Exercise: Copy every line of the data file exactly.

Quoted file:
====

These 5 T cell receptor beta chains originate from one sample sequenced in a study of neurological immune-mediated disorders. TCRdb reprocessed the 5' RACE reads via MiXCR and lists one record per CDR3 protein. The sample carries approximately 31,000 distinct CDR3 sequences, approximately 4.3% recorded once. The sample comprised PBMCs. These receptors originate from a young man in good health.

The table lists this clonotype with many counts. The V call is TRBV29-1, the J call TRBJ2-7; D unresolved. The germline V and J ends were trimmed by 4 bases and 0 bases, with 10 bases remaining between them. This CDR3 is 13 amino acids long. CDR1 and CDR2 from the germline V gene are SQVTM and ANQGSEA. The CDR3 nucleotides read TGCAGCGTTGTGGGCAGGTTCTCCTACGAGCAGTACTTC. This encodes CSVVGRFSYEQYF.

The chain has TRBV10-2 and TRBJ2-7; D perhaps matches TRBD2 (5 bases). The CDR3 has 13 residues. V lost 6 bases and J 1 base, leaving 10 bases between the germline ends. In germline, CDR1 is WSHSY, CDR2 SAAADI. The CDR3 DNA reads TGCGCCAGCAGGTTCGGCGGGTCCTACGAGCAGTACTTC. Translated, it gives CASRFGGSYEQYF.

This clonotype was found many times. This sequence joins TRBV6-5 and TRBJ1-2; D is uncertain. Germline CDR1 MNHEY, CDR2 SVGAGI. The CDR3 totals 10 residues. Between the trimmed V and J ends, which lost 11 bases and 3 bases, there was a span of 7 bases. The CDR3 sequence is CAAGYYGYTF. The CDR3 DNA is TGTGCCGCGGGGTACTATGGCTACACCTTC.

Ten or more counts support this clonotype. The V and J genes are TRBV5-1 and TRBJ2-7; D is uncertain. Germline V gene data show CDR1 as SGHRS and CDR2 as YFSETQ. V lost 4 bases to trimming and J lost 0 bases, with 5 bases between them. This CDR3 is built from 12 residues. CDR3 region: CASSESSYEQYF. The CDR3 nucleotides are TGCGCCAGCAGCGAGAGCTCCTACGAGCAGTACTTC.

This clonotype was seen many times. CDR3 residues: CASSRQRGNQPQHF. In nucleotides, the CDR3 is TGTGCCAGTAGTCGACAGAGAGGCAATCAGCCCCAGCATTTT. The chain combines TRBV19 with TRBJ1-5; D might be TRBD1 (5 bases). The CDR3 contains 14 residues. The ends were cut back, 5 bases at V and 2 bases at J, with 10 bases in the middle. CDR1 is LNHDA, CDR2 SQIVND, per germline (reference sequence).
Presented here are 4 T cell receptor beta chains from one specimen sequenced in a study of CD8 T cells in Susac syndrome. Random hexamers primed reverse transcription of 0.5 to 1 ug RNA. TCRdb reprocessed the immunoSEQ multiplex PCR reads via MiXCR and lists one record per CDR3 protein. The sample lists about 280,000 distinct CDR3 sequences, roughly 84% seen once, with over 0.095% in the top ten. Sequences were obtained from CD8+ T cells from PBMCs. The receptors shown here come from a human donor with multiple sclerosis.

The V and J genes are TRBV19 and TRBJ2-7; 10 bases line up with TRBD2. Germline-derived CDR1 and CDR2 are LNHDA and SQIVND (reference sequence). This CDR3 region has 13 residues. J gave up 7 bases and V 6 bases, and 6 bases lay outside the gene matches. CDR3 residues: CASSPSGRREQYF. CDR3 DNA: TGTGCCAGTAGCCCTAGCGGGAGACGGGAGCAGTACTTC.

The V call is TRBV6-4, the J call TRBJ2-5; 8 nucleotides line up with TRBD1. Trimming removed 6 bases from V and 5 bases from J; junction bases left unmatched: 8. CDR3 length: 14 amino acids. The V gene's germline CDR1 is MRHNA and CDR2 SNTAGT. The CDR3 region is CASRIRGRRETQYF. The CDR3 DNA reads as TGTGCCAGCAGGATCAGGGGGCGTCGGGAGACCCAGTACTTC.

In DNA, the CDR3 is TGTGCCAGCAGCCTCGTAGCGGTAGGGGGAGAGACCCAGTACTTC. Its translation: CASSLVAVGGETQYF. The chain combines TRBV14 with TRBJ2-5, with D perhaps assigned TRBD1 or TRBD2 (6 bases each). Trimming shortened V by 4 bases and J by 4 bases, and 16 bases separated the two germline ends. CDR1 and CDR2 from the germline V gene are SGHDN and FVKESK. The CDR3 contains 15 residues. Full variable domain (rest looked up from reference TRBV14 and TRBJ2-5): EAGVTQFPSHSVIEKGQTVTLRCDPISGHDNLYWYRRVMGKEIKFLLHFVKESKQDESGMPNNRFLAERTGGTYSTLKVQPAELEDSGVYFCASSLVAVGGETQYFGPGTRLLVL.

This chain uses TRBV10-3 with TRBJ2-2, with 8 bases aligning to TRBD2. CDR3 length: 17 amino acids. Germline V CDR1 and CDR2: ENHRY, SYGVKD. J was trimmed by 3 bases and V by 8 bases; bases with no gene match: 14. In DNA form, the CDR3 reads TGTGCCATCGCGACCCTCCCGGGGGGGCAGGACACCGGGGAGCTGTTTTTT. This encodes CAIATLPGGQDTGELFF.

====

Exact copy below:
These 5 T cell receptor beta chains originate from one sample sequenced in a study of neurological immune-mediated disorders. TCRdb reprocessed the 5' RACE reads via MiXCR and lists one record per CDR3 protein. The sample carries approximately 31,000 distinct CDR3 sequences, approximately 4.3% recorded once. The sample comprised PBMCs. These receptors originate from a young man in good health.

The table lists this clonotype with many counts. The V call is TRBV29-1, the J call TRBJ2-7; D unresolved. The germline V and J ends were trimmed by 4 bases and 0 bases, with 10 bases remaining between them. This CDR3 is 13 amino acids long. CDR1 and CDR2 from the germline V gene are SQVTM and ANQGSEA. The CDR3 nucleotides read TGCAGCGTTGTGGGCAGGTTCTCCTACGAGCAGTACTTC. This encodes CSVVGRFSYEQYF.

The chain has TRBV10-2 and TRBJ2-7; D perhaps matches TRBD2 (5 bases). The CDR3 has 13 residues. V lost 6 bases and J 1 base, leaving 10 bases between the germline ends. In germline, CDR1 is WSHSY, CDR2 SAAADI. The CDR3 DNA reads TGCGCCAGCAGGTTCGGCGGGTCCTACGAGCAGTACTTC. Translated, it gives CASRFGGSYEQYF.

This clonotype was found many times. This sequence joins TRBV6-5 and TRBJ1-2; D is uncertain. Germline CDR1 MNHEY, CDR2 SVGAGI. The CDR3 totals 10 residues. Between the trimmed V and J ends, which lost 11 bases and 3 bases, there was a span of 7 bases. The CDR3 sequence is CAAGYYGYTF. The CDR3 DNA is TGTGCCGCGGGGTACTATGGCTACACCTTC.

Ten or more counts support this clonotype. The V and J genes are TRBV5-1 and TRBJ2-7; D is uncertain. Germline V gene data show CDR1 as SGHRS and CDR2 as YFSETQ. V lost 4 bases to trimming and J lost 0 bases, with 5 bases between them. This CDR3 is built from 12 residues. CDR3 region: CASSESSYEQYF. The CDR3 nucleotides are TGCGCCAGCAGCGAGAGCTCCTACGAGCAGTACTTC.

This clonotype was seen many times. CDR3 residues: CASSRQRGNQPQHF. In nucleotides, the CDR3 is TGTGCCAGTAGTCGACAGAGAGGCAATCAGCCCCAGCATTTT. The chain combines TRBV19 with TRBJ1-5; D might be TRBD1 (5 bases). The CDR3 contains 14 residues. The ends were cut back, 5 bases at V and 2 bases at J, with 10 bases in the middle. CDR1 is LNHDA, CDR2 SQIVND, per germline (reference sequence).
Presented here are 4 T cell receptor beta chains from one specimen sequenced in a study of CD8 T cells in Susac syndrome. Random hexamers primed reverse transcription of 0.5 to 1 ug RNA. TCRdb reprocessed the immunoSEQ multiplex PCR reads via MiXCR and lists one record per CDR3 protein. The sample lists about 280,000 distinct CDR3 sequences, roughly 84% seen once, with over 0.095% in the top ten. Sequences were obtained from CD8+ T cells from PBMCs. The receptors shown here come from a human donor with multiple sclerosis.

The V and J genes are TRBV19 and TRBJ2-7; 10 bases line up with TRBD2. Germline-derived CDR1 and CDR2 are LNHDA and SQIVND (reference sequence). This CDR3 region has 13 residues. J gave up 7 bases and V 6 bases, and 6 bases lay outside the gene matches. CDR3 residues: CASSPSGRREQYF. CDR3 DNA: TGTGCCAGTAGCCCTAGCGGGAGACGGGAGCAGTACTTC.

The V call is TRBV6-4, the J call TRBJ2-5; 8 nucleotides line up with TRBD1. Trimming removed 6 bases from V and 5 bases from J; junction bases left unmatched: 8. CDR3 length: 14 amino acids. The V gene's germline CDR1 is MRHNA and CDR2 SNTAGT. The CDR3 region is CASRIRGRRETQYF. The CDR3 DNA reads as TGTGCCAGCAGGATCAGGGGGCGTCGGGAGACCCAGTACTTC.

In DNA, the CDR3 is TGTGCCAGCAGCCTCGTAGCGGTAGGGGGAGAGACCCAGTACTTC. Its translation: CASSLVAVGGETQYF. The chain combines TRBV14 with TRBJ2-5, with D perhaps assigned TRBD1 or TRBD2 (6 bases each). Trimming shortened V by 4 bases and J by 4 bases, and 16 bases separated the two germline ends. CDR1 and CDR2 from the germline V gene are SGHDN and FVKESK. The CDR3 contains 15 residues. Full variable domain (rest looked up from reference TRBV14 and TRBJ2-5): EAGVTQFPSHSVIEKGQTVTLRCDPISGHDNLYWYRRVMGKEIKFLLHFVKESKQDESGMPNNRFLAERTGGTYSTLKVQPAELEDSGVYFCASSLVAVGGETQYFGPGTRLLVL.

This chain uses TRBV10-3 with TRBJ2-2, with 8 bases aligning to TRBD2. CDR3 length: 17 amino acids. Germline V CDR1 and CDR2: ENHRY, SYGVKD. J was trimmed by 3 bases and V by 8 bases; bases with no gene match: 14. In DNA form, the CDR3 reads TGTGCCATCGCGACCCTCCCGGGGGGGCAGGACACCGGGGAGCTGTTTTTT. This encodes CAIATLPGGQDTGELFF.